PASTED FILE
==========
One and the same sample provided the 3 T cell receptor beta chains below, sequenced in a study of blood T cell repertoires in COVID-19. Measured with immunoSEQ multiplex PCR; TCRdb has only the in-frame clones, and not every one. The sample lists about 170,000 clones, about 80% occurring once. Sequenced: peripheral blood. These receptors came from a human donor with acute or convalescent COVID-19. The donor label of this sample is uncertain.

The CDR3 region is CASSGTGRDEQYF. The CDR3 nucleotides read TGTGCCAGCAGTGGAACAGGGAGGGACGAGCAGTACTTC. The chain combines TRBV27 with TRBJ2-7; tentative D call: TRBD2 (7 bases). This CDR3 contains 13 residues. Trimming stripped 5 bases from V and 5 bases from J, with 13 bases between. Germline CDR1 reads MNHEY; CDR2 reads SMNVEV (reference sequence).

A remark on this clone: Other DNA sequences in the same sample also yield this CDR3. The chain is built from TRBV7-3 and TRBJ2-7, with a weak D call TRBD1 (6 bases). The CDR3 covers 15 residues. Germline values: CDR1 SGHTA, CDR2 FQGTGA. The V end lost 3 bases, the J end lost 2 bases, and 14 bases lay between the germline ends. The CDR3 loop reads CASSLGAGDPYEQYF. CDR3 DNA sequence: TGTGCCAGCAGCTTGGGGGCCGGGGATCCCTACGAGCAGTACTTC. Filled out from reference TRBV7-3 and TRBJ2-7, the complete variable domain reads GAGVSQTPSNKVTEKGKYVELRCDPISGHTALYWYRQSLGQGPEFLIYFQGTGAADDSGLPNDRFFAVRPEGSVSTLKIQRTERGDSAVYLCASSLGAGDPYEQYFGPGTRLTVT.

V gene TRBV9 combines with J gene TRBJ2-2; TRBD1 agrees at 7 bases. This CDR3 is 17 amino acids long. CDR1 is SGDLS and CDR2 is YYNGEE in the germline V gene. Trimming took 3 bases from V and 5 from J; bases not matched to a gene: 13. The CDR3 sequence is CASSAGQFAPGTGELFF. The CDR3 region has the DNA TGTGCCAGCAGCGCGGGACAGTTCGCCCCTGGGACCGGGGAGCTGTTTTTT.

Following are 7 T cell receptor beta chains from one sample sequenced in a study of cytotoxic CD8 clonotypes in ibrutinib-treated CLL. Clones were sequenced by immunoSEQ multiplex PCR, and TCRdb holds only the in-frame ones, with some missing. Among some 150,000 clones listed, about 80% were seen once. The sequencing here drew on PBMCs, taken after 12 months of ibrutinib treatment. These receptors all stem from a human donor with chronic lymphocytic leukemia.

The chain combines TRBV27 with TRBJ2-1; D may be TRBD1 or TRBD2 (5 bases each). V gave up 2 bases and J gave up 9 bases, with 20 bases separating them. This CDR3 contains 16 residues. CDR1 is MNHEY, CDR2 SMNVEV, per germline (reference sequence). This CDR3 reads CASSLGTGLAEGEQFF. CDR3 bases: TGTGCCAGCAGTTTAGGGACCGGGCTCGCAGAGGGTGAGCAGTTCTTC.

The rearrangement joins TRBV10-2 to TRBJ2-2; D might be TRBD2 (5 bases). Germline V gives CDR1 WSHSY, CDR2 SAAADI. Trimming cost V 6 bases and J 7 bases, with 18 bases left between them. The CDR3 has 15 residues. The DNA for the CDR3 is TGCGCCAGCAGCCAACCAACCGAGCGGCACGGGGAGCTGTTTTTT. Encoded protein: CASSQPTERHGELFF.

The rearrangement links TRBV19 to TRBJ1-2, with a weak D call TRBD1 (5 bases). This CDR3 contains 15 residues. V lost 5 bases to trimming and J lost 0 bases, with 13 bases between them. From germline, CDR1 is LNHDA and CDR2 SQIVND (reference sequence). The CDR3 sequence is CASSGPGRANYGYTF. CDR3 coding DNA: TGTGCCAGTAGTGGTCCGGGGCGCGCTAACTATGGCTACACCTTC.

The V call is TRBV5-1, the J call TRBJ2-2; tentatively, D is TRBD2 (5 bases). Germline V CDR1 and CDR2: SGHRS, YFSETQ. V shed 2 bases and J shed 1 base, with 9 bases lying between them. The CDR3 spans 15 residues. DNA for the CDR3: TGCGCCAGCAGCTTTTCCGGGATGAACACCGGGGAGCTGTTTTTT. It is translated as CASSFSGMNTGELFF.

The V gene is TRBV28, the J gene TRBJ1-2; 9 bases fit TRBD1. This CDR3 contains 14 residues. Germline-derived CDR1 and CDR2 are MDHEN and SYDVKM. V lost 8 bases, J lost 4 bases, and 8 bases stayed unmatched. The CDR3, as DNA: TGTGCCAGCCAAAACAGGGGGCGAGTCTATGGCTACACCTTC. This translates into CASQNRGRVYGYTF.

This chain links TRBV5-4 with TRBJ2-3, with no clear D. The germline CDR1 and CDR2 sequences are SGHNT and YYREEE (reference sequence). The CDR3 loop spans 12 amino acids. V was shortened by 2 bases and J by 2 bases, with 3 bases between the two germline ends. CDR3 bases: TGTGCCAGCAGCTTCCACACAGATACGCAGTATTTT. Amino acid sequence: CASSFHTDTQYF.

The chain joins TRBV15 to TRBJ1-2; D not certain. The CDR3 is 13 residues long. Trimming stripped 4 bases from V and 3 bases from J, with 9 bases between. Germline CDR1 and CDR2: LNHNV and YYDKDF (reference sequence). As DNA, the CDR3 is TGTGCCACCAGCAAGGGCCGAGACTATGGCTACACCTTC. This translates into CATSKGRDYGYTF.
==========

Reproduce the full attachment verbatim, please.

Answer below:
One and the same sample provided the 3 T cell receptor beta chains below, sequenced in a study of blood T cell repertoires in COVID-19. Measured with immunoSEQ multiplex PCR; TCRdb has only the in-frame clones, and not every one. The sample lists about 170,000 clones, about 80% occurring once. Sequenced: peripheral blood. These receptors came from a human donor with acute or convalescent COVID-19. The donor label of this sample is uncertain.

The CDR3 region is CASSGTGRDEQYF. The CDR3 nucleotides read TGTGCCAGCAGTGGAACAGGGAGGGACGAGCAGTACTTC. The chain combines TRBV27 with TRBJ2-7; tentative D call: TRBD2 (7 bases). This CDR3 contains 13 residues. Trimming stripped 5 bases from V and 5 bases from J, with 13 bases between. Germline CDR1 reads MNHEY; CDR2 reads SMNVEV (reference sequence).

A remark on this clone: Other DNA sequences in the same sample also yield this CDR3. The chain is built from TRBV7-3 and TRBJ2-7, with a weak D call TRBD1 (6 bases). The CDR3 covers 15 residues. Germline values: CDR1 SGHTA, CDR2 FQGTGA. The V end lost 3 bases, the J end lost 2 bases, and 14 bases lay between the germline ends. The CDR3 loop reads CASSLGAGDPYEQYF. CDR3 DNA sequence: TGTGCCAGCAGCTTGGGGGCCGGGGATCCCTACGAGCAGTACTTC. Filled out from reference TRBV7-3 and TRBJ2-7, the complete variable domain reads GAGVSQTPSNKVTEKGKYVELRCDPISGHTALYWYRQSLGQGPEFLIYFQGTGAADDSGLPNDRFFAVRPEGSVSTLKIQRTERGDSAVYLCASSLGAGDPYEQYFGPGTRLTVT.

V gene TRBV9 combines with J gene TRBJ2-2; TRBD1 agrees at 7 bases. This CDR3 is 17 amino acids long. CDR1 is SGDLS and CDR2 is YYNGEE in the germline V gene. Trimming took 3 bases from V and 5 from J; bases not matched to a gene: 13. The CDR3 sequence is CASSAGQFAPGTGELFF. The CDR3 region has the DNA TGTGCCAGCAGCGCGGGACAGTTCGCCCCTGGGACCGGGGAGCTGTTTTTT.

Following are 7 T cell receptor beta chains from one sample sequenced in a study of cytotoxic CD8 clonotypes in ibrutinib-treated CLL. Clones were sequenced by immunoSEQ multiplex PCR, and TCRdb holds only the in-frame ones, with some missing. Among some 150,000 clones listed, about 80% were seen once. The sequencing here drew on PBMCs, taken after 12 months of ibrutinib treatment. These receptors all stem from a human donor with chronic lymphocytic leukemia.

The chain combines TRBV27 with TRBJ2-1; D may be TRBD1 or TRBD2 (5 bases each). V gave up 2 bases and J gave up 9 bases, with 20 bases separating them. This CDR3 contains 16 residues. CDR1 is MNHEY, CDR2 SMNVEV, per germline (reference sequence). This CDR3 reads CASSLGTGLAEGEQFF. CDR3 bases: TGTGCCAGCAGTTTAGGGACCGGGCTCGCAGAGGGTGAGCAGTTCTTC.

The rearrangement joins TRBV10-2 to TRBJ2-2; D might be TRBD2 (5 bases). Germline V gives CDR1 WSHSY, CDR2 SAAADI. Trimming cost V 6 bases and J 7 bases, with 18 bases left between them. The CDR3 has 15 residues. The DNA for the CDR3 is TGCGCCAGCAGCCAACCAACCGAGCGGCACGGGGAGCTGTTTTTT. Encoded protein: CASSQPTERHGELFF.

The rearrangement links TRBV19 to TRBJ1-2, with a weak D call TRBD1 (5 bases). This CDR3 contains 15 residues. V lost 5 bases to trimming and J lost 0 bases, with 13 bases between them. From germline, CDR1 is LNHDA and CDR2 SQIVND (reference sequence). The CDR3 sequence is CASSGPGRANYGYTF. CDR3 coding DNA: TGTGCCAGTAGTGGTCCGGGGCGCGCTAACTATGGCTACACCTTC.

The V call is TRBV5-1, the J call TRBJ2-2; tentatively, D is TRBD2 (5 bases). Germline V CDR1 and CDR2: SGHRS, YFSETQ. V shed 2 bases and J shed 1 base, with 9 bases lying between them. The CDR3 spans 15 residues. DNA for the CDR3: TGCGCCAGCAGCTTTTCCGGGATGAACACCGGGGAGCTGTTTTTT. It is translated as CASSFSGMNTGELFF.

The V gene is TRBV28, the J gene TRBJ1-2; 9 bases fit TRBD1. This CDR3 contains 14 residues. Germline-derived CDR1 and CDR2 are MDHEN and SYDVKM. V lost 8 bases, J lost 4 bases, and 8 bases stayed unmatched. The CDR3, as DNA: TGTGCCAGCCAAAACAGGGGGCGAGTCTATGGCTACACCTTC. This translates into CASQNRGRVYGYTF.

This chain links TRBV5-4 with TRBJ2-3, with no clear D. The germline CDR1 and CDR2 sequences are SGHNT and YYREEE (reference sequence). The CDR3 loop spans 12 amino acids. V was shortened by 2 bases and J by 2 bases, with 3 bases between the two germline ends. CDR3 bases: TGTGCCAGCAGCTTCCACACAGATACGCAGTATTTT. Amino acid sequence: CASSFHTDTQYF.

The chain joins TRBV15 to TRBJ1-2; D not certain. The CDR3 is 13 residues long. Trimming stripped 4 bases from V and 3 bases from J, with 9 bases between. Germline CDR1 and CDR2: LNHNV and YYDKDF (reference sequence). As DNA, the CDR3 is TGTGCCACCAGCAAGGGCCGAGACTATGGCTACACCTTC. This translates into CATSKGRDYGYTF.